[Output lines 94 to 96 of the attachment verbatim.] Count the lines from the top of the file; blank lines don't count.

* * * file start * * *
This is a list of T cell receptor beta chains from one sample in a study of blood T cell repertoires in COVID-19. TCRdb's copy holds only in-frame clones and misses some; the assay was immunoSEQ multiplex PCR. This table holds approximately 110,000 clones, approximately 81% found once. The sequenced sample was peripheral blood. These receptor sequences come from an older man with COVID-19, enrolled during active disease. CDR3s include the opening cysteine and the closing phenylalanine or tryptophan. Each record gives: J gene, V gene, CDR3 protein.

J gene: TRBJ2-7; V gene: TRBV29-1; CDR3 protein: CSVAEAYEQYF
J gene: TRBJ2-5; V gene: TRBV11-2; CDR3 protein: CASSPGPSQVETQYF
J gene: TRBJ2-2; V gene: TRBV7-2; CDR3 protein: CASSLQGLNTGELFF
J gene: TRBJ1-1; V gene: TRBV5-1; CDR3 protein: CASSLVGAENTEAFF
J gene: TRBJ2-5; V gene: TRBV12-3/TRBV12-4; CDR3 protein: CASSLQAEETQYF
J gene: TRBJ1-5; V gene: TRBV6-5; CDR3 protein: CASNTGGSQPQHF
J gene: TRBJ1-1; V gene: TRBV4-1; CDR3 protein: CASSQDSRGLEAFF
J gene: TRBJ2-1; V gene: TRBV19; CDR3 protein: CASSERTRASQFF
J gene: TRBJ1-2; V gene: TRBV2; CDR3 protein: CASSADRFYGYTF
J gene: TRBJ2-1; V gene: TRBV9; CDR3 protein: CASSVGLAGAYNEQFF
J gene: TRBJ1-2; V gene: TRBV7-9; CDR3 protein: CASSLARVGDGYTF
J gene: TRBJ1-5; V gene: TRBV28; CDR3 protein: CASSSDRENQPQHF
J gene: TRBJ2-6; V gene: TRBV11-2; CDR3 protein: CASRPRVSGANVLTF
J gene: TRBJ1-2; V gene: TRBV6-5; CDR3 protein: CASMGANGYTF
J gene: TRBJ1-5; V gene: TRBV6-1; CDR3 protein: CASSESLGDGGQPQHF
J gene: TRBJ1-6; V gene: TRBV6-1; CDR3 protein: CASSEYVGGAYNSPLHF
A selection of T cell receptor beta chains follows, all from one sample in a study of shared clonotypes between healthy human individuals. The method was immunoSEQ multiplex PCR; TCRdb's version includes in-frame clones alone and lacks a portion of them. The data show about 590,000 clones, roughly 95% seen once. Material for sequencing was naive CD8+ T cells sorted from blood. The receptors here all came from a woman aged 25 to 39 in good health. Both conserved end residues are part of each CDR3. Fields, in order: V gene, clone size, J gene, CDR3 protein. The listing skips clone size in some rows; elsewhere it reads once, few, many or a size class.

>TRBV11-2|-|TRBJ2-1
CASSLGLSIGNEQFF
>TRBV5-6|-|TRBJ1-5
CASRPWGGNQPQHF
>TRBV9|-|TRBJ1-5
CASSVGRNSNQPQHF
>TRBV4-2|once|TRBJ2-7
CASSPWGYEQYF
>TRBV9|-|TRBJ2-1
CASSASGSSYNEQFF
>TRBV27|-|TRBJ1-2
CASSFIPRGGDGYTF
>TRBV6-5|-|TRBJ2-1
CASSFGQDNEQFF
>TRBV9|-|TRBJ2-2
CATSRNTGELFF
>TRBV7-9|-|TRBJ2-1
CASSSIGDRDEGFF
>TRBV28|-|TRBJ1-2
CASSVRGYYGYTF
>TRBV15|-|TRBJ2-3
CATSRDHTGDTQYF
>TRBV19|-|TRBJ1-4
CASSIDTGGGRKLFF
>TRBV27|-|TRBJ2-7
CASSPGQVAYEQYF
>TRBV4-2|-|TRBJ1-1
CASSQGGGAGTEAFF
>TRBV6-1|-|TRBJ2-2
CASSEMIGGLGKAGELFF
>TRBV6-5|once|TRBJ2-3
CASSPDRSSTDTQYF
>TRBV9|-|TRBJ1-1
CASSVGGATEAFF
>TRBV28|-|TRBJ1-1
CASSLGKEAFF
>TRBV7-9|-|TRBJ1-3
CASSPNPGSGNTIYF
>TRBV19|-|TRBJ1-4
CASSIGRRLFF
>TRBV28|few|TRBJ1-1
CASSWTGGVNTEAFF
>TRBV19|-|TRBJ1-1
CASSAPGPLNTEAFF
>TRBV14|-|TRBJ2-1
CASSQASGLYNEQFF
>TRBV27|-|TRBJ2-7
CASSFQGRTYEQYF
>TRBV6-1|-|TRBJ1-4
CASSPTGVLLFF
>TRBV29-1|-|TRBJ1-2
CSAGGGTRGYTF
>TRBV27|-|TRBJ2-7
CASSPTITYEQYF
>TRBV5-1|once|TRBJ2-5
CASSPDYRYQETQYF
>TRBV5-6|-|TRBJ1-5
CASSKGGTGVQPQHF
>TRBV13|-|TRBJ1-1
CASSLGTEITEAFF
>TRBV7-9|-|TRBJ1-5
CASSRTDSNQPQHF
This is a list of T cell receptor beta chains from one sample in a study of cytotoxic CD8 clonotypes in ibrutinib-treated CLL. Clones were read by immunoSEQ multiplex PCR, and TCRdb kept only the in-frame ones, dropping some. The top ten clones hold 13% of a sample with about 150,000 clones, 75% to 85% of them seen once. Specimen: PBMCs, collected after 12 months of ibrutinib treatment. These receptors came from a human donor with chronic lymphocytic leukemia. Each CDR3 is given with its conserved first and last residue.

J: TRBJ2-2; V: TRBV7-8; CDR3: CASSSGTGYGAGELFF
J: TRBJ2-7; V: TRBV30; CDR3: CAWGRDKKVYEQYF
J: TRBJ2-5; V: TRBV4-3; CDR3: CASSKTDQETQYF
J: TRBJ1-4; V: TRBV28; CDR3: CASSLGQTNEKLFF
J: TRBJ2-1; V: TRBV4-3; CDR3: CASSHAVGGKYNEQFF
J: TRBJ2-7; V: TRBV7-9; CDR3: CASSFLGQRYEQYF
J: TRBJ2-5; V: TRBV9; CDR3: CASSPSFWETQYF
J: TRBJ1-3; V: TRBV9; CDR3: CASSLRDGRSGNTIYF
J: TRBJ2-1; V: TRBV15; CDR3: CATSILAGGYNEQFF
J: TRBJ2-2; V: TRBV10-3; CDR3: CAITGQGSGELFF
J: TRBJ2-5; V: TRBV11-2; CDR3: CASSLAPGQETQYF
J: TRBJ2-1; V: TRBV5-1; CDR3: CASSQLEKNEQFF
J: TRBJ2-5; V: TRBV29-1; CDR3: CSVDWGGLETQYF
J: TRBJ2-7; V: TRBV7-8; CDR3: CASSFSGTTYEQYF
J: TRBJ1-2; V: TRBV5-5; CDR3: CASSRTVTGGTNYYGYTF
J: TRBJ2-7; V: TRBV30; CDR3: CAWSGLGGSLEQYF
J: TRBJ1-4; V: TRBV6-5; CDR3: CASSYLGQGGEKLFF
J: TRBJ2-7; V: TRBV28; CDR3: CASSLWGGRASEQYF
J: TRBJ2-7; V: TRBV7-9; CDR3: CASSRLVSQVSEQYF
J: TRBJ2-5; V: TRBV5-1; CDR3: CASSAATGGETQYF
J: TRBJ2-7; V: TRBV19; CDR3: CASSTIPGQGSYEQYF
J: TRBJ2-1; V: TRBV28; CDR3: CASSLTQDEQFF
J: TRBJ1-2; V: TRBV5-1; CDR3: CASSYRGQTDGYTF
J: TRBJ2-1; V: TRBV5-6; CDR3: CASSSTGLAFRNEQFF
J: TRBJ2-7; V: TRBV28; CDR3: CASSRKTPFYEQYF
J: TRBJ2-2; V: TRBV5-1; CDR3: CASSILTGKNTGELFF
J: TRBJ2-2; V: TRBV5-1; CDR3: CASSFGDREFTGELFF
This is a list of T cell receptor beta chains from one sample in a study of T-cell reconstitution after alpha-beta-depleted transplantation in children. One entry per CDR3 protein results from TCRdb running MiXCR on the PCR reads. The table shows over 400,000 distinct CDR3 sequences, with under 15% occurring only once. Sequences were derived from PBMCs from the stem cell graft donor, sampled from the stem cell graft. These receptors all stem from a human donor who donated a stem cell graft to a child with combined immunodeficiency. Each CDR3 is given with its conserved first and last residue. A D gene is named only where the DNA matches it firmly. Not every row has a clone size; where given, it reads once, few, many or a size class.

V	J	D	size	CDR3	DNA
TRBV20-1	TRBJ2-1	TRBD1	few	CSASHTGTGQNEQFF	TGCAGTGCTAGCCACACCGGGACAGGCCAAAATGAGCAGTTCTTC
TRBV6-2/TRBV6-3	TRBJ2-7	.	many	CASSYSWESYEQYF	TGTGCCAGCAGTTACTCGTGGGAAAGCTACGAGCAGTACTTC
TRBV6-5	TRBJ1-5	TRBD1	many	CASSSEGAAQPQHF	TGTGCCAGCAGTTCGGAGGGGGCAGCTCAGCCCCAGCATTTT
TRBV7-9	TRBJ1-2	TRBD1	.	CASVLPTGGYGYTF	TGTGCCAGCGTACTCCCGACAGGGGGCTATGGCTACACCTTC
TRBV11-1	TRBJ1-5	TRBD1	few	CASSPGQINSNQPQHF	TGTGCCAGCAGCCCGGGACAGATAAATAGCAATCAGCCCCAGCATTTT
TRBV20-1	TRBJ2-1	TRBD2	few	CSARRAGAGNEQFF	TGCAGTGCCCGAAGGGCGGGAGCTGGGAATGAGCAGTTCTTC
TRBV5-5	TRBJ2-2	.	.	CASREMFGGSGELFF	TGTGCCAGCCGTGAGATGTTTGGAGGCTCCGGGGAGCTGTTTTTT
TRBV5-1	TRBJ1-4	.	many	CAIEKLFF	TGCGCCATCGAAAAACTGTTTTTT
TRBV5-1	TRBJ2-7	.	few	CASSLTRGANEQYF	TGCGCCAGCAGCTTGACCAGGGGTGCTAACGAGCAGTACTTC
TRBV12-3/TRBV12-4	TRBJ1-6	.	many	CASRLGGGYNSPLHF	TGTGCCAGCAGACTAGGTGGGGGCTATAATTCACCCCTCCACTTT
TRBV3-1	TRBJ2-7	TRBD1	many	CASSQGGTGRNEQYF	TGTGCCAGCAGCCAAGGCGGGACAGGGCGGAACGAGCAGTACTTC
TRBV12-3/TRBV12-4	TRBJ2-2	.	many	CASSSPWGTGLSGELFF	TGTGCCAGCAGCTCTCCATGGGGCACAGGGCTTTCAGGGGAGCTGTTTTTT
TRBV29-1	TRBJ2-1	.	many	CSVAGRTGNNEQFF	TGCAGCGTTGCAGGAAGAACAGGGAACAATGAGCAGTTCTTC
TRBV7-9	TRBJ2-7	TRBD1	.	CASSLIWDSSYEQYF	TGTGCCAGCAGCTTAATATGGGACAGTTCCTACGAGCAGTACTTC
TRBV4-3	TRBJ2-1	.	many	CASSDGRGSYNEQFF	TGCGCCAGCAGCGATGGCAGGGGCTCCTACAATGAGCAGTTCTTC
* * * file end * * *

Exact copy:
J: TRBJ2-5; V: TRBV29-1; CDR3: CSVDWGGLETQYF
J: TRBJ2-7; V: TRBV7-8; CDR3: CASSFSGTTYEQYF
J: TRBJ1-2; V: TRBV5-5; CDR3: CASSRTVTGGTNYYGYTF